On Sunday, the Boston Bruins will take on the New York Rangers at Madison Square Garden (12:30 p.m ET, NBC) — here’s a look at recent history between the two clubs.
New York: 41-15-7, 1st in Atlantic Division. Leading scorer: Marian Gaborik (31G-26A-57PTS)
Boston: 38-21-3, 1st in Northeast Division. Leading scorer: Patrice Bergeron (19G-34A-53PTS)
New York leads the season series 2-0.
Jan. 12, 2012 — Rangers 3, Bruins 2 (OT). An otherwise exciting affair was marred by Andrew Ference getting a five-minute boarding major and game misconduct for this hit on Rangers defenseman Ryan McDonagh:
“It was one of the most dangerous hits I’ve seen in a while,” New York head coach Tortorella said. “Nothing needs to be said about what has to be done.”
The hit overshadowed Marian Gaborik snapping New York’s lengthy power-play drought with his overtime winner. The Rangers hadn’t scored a power-play goal in the seven games prior (a total of 15 opportunities) and had just one man-advantage goal since Christmas.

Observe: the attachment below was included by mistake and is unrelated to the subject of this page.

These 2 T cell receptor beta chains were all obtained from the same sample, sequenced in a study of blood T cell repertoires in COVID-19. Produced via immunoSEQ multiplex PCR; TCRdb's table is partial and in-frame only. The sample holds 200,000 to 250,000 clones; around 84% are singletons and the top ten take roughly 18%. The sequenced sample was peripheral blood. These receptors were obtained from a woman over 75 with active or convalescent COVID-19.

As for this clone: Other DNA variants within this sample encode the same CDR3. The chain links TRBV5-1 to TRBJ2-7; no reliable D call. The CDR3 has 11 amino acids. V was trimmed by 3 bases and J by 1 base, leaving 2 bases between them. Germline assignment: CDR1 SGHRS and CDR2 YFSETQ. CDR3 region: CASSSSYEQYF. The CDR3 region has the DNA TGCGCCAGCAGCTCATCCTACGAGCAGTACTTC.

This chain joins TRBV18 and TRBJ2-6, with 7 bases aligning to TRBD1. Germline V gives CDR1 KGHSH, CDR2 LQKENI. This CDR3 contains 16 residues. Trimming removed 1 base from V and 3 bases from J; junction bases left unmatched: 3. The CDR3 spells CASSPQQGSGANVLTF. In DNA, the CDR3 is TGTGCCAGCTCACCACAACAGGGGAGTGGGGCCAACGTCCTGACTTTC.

Feb. 14, 2012 — Rangers 3, Bruins 0. Henrik Lundqvist out-dueled Tim Thomas in the battle of All-Star netminders, turning aside 42 shots for his 42nd career shutout. Thomas, conversely, allowed three goals on 20 shots.
This was a statement victory for the Rangers as they claimed Eastern Conference dominance from the Bruins. With the win, New York opened up a nine point lead on Boston for top spot in the East, prompting Bruins coach Claude Julien to concede the Rangers were the team to beat.
“No doubt, right now they’re playing the best,” Julien said. “They’re playing like we did last year when we were playing well. Right now that’s the identity we’re looking for again.”
New York Rangers forward Brian Boyle — a native of Hingham, Mass. — is a huge Boston Red Sox and New England Patriots fan. Yet, as CSNNE.com’s Joe Haggerty found out, Boyle’s love of New England sports doesn’t extend to the Boston Bruins.
“I hate the Bruins. I hate them with a passion,” Boyle said prior to the Valentine’s day tilt against New York. “That’s how it’s supposed to be, I think, and that’s how it’s been for a while. Last year they won and congratulations to them, but it really made me upset. I was pretty angry about it.”
The B’s-Blueshirts rivalry has been quiet for a while — the two haven’t met in the postseason since 1973 — but it appears to have heated up again this season. After the Pittsburgh Penguins and Philadelphia Flyers both lost their captains (Sidney Crosby and Chris Pronger, respectively) many figured the road through the Eastern Conference would have to go through New York or Boston.
Sunday will go a long way in deciding which road it’ll be.